Director: Joel and Ethan Coen
Cast: Michael Stuhlbarg, Richard Kind, Fred Melamed, Peter Breitmayer, Sari Lennick, Jessica McManus, Aaron Wolff
RunTime: 1 hr 45 mins
Released By: Shaw
Rating: M18 (Sexual Scene)
Official Website: http://filminfocus.com/focusfeatures/film/a_serious_man
Opening Day: 18 February 2010
A Serious Man is the story of an ordinary man’s search for clarity in a universe where Jefferson Airplane is on the radio and F-Troop is on TV. It is 1967, and Larry Gopnik (Tony Award nominee Michael Stuhlbarg), a physics professor at a quiet Midwestern university, has just been informed by his wife Judith (Sari Lennick) that she is leaving him. She has fallen in love with one of his more pompous acquaintances, Sy Ableman (Fred Melamed), who seems to her a more substantial person than the feckless Larry. Larry’s unemployable brother Arthur (Richard Kind) is sleeping on the couch, his son Danny (Aaron Wolff) is a discipline problem and a shirker at Hebrew school, and his daughter Sarah (Jessica McManus) is filching money from his wallet in order to save up for a nose job.
While his wife and Sy Ableman blithely make new domestic arrangements, and his brother becomes more and more of a burden, an anonymous hostile letter-writer is trying to sabotage Larry’s chances for tenure at the university. Also, a graduate student seems to be trying to bribe him for a passing grade while at the same time threatening to sue him for defamation. Plus, the beautiful woman next door torments him by sunbathing nude. Struggling for equilibrium, Larry seeks advice from three different rabbis. Can anyone help him cope with his afflictions and become a righteous person – a mensch – a serious man?
If “No Country for Old Men” was their most pitch-perfect counterpoint of their idiosyncratic cinematic form, then “A Serious Man” is their most personal and exploratory to date. In many ways and especially in its inquiring spirit, “A Serious Man” is the quintessential Coen Brothers film. It resonates with the inherent absurdity of life, the harsh dualities of creation and the great cosmic prank of being. In the film's seemingly disjointed prologue set in Poland and spoken in Yiddish with accompanying subtitles, a man returning home brings home a visitor who might or might not be a dybbuk (a lost soul) to a suspecting wife, which sets the tone for the film's concerns over the danger of unexamined faith.
With their latest film, they look at serious issues faced by serious people. It regards the disintegration of a late 60s Midwestern Jewish family through the experiences of soon-to-be-tenured physics professor Larry Gopnik (exquisitely played by Michael Stuhlbarg), a representation of the Biblical Job. He's a good man by all accounts. Honourable and serious in his convictions, he faces personal tribulations of a cheating wife (Sari Lennick), a traitorous friend (Fred Melamed), a kooky brother (Richard Kind) and two children who steal from him (Aaron Wolff and Jessica McManus). Add to that the temptations of a Korean exchange student (David Kang) attempting to bribe him for better grades and a promiscuous pot-smoking neighbour (Amy Landecker) who sunbathes nude. This convergence of sufferings in a short span of time lead him to analyse his perceptions on his Jewish-American faith and to reconcile the idea that man and God might not be on the same path, or whether there ever was a path to begin with.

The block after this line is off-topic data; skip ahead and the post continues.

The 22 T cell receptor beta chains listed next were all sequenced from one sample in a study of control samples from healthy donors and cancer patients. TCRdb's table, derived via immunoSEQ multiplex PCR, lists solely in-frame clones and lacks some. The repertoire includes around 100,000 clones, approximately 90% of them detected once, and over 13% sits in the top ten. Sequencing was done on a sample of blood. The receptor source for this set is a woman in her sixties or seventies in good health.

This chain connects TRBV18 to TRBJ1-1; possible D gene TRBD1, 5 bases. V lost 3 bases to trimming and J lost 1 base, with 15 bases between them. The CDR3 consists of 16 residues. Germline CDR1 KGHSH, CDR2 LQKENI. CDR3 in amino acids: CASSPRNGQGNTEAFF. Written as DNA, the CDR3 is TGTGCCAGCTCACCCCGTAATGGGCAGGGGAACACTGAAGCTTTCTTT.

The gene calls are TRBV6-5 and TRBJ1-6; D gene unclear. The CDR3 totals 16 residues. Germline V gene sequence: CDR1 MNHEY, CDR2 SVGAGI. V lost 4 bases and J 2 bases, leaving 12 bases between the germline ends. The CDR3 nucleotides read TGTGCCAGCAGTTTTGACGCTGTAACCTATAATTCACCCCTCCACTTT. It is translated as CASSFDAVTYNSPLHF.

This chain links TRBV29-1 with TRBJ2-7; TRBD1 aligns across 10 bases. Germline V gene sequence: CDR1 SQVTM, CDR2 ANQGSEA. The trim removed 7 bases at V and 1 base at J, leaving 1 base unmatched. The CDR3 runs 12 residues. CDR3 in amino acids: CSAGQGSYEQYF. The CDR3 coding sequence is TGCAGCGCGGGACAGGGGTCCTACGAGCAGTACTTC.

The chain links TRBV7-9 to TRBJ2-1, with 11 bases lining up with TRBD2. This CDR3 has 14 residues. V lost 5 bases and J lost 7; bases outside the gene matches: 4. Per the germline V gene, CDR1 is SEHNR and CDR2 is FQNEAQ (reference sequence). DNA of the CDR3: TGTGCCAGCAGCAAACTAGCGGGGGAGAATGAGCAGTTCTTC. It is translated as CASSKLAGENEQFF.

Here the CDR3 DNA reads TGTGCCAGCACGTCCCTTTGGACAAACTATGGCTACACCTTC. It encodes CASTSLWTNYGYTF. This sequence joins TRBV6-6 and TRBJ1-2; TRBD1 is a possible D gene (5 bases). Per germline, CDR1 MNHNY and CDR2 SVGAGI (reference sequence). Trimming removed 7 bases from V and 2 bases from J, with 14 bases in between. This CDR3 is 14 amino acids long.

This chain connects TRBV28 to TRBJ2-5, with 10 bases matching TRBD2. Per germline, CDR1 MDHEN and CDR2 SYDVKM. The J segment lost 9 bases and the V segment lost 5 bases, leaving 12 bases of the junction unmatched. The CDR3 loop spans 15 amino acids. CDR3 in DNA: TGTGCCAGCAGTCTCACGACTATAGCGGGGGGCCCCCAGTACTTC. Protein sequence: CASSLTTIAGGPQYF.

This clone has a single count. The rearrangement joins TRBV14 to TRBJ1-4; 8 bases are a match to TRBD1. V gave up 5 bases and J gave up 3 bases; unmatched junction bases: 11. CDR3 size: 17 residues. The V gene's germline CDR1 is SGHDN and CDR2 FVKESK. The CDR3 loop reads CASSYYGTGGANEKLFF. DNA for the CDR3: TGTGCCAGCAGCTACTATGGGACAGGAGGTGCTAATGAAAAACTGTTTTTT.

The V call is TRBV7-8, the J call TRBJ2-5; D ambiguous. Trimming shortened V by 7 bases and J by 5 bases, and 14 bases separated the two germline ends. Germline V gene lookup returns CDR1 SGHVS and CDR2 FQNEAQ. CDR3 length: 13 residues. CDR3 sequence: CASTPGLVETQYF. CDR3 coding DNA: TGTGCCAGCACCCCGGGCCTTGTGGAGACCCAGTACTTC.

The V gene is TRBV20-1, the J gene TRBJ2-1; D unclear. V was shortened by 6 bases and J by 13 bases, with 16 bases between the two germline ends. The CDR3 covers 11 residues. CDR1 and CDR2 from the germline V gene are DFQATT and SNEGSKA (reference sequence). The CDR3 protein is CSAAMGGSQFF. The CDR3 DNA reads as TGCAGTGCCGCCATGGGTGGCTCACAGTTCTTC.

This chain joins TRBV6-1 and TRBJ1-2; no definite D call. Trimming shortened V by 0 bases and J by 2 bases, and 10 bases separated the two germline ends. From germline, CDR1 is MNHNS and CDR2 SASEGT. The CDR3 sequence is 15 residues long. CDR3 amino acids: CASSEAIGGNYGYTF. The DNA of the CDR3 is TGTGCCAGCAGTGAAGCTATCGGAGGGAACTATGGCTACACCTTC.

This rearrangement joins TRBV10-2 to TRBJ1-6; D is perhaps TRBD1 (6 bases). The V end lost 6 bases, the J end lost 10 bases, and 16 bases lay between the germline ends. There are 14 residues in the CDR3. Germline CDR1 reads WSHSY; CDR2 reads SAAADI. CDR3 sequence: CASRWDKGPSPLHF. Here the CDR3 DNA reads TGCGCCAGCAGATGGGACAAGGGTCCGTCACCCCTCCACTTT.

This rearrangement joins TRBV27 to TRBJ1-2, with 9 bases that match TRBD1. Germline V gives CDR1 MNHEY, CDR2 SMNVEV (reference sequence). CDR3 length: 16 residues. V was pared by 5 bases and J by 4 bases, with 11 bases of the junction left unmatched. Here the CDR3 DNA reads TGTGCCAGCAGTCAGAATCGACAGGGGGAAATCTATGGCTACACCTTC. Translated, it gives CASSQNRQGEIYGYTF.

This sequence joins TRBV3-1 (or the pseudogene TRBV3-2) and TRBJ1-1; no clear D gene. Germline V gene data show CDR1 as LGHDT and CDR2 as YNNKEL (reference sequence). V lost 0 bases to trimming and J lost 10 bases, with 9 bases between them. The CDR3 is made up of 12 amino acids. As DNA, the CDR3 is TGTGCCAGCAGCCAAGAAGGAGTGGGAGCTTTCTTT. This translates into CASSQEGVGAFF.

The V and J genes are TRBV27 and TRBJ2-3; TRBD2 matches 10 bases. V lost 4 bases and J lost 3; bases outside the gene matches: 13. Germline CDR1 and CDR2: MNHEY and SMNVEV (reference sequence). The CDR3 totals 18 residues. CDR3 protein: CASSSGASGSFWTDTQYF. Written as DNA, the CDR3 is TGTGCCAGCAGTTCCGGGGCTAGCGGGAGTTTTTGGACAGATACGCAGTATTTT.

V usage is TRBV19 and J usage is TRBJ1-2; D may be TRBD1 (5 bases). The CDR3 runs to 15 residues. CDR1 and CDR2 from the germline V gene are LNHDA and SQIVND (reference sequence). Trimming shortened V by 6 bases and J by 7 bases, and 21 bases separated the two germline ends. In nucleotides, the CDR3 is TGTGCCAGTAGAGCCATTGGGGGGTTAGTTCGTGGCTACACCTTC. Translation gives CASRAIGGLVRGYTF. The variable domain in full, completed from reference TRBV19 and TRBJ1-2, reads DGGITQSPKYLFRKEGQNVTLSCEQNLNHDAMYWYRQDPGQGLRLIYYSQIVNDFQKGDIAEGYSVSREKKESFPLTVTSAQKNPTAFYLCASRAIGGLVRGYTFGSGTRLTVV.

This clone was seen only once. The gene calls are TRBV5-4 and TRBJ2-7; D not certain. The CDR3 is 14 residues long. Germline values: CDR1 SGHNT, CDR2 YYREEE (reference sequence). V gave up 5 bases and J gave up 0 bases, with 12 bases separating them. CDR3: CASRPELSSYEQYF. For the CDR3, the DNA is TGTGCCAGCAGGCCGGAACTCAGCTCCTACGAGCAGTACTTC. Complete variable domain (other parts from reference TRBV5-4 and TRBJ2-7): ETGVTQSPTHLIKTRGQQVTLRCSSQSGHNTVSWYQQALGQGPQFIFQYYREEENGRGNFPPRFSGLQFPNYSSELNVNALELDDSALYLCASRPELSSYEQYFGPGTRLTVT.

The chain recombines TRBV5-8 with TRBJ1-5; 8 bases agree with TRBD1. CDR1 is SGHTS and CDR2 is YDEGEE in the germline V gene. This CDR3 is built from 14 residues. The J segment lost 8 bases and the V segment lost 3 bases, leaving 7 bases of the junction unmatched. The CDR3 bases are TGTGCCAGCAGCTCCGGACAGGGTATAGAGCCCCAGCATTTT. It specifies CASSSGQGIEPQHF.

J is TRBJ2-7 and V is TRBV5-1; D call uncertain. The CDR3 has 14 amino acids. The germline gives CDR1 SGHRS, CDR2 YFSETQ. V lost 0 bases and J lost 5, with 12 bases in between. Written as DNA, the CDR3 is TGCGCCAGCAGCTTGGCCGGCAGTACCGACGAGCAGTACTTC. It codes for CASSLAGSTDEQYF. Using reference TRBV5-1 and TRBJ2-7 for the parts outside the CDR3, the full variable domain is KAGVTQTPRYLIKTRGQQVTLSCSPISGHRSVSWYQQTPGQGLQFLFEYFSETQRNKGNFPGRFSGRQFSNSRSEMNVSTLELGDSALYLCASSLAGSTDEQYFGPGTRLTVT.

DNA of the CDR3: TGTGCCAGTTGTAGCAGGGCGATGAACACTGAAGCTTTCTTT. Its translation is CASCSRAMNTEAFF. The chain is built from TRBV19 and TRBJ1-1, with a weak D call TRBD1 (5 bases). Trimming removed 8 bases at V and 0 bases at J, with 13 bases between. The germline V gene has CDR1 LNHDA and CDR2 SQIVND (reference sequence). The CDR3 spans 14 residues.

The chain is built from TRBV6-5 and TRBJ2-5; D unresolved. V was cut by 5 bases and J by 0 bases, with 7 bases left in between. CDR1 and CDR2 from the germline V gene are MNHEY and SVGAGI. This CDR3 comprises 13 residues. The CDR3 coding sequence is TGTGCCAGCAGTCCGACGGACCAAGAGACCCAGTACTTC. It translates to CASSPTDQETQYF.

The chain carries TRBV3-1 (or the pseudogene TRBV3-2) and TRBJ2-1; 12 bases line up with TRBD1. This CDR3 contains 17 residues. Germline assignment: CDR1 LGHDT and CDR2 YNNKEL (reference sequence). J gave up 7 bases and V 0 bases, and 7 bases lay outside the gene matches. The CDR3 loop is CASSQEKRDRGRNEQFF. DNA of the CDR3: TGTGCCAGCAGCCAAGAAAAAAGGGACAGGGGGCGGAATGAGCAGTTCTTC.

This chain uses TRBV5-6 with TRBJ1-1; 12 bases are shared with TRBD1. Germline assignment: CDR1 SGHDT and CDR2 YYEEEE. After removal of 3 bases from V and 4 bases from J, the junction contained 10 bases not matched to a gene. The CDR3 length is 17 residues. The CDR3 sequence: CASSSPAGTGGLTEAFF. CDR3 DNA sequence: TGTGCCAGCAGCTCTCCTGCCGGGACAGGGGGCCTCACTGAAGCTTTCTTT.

Evoking the tenor of an Anton Chekhov comic tragedy, the very notion of a tested faith against the backdrop of suburban rituals with the era's onset of American consumerist values on the warpath, is a daunting reminder of our place in the universe. The fatalistic tinge is made even more palpable in the film when considered along with the nihilistic streak set in the Coens' shared consciousness. They weave together fundamental philosophical inquiries of identity, existentialism and morality through a perfect conflation of characters. Larry primarily searches for clarity and answers through three rabbis, who attempt to comfort him with platitudes of God's will, placate him by convincing him of greater plans through droll anecdotes or just plain refuse to see him. The film asks questions through Larry that are not answerable and at its most Coen-ness, the film pleads with us to just “accept the mystery”. What is our place? Where do I go from here? Is God guiding me? At one point Larry asks, “Should I be nicer to people?” The rabbi replies: "It couldn't hurt."
Bookended by its fascinating prologue and a bravura finale, the Coens have once again made a film that is not just a showcase of a technical mastery of their profession, but a film that discusses and digests key humanistic ideals. At its core, “A Serious Man” resembles the primal scream silently emanating from the heart of every man and woman who, in their daily communion of navigating the finer points of compromise in their lives, come face to face with the overwhelming odds that their existence is akin to a piece of rock hurtling through space – random, unknown and searching.
(Funny and tragic, the Coen Brothers' bleakest comedy
Review by Justin Deimen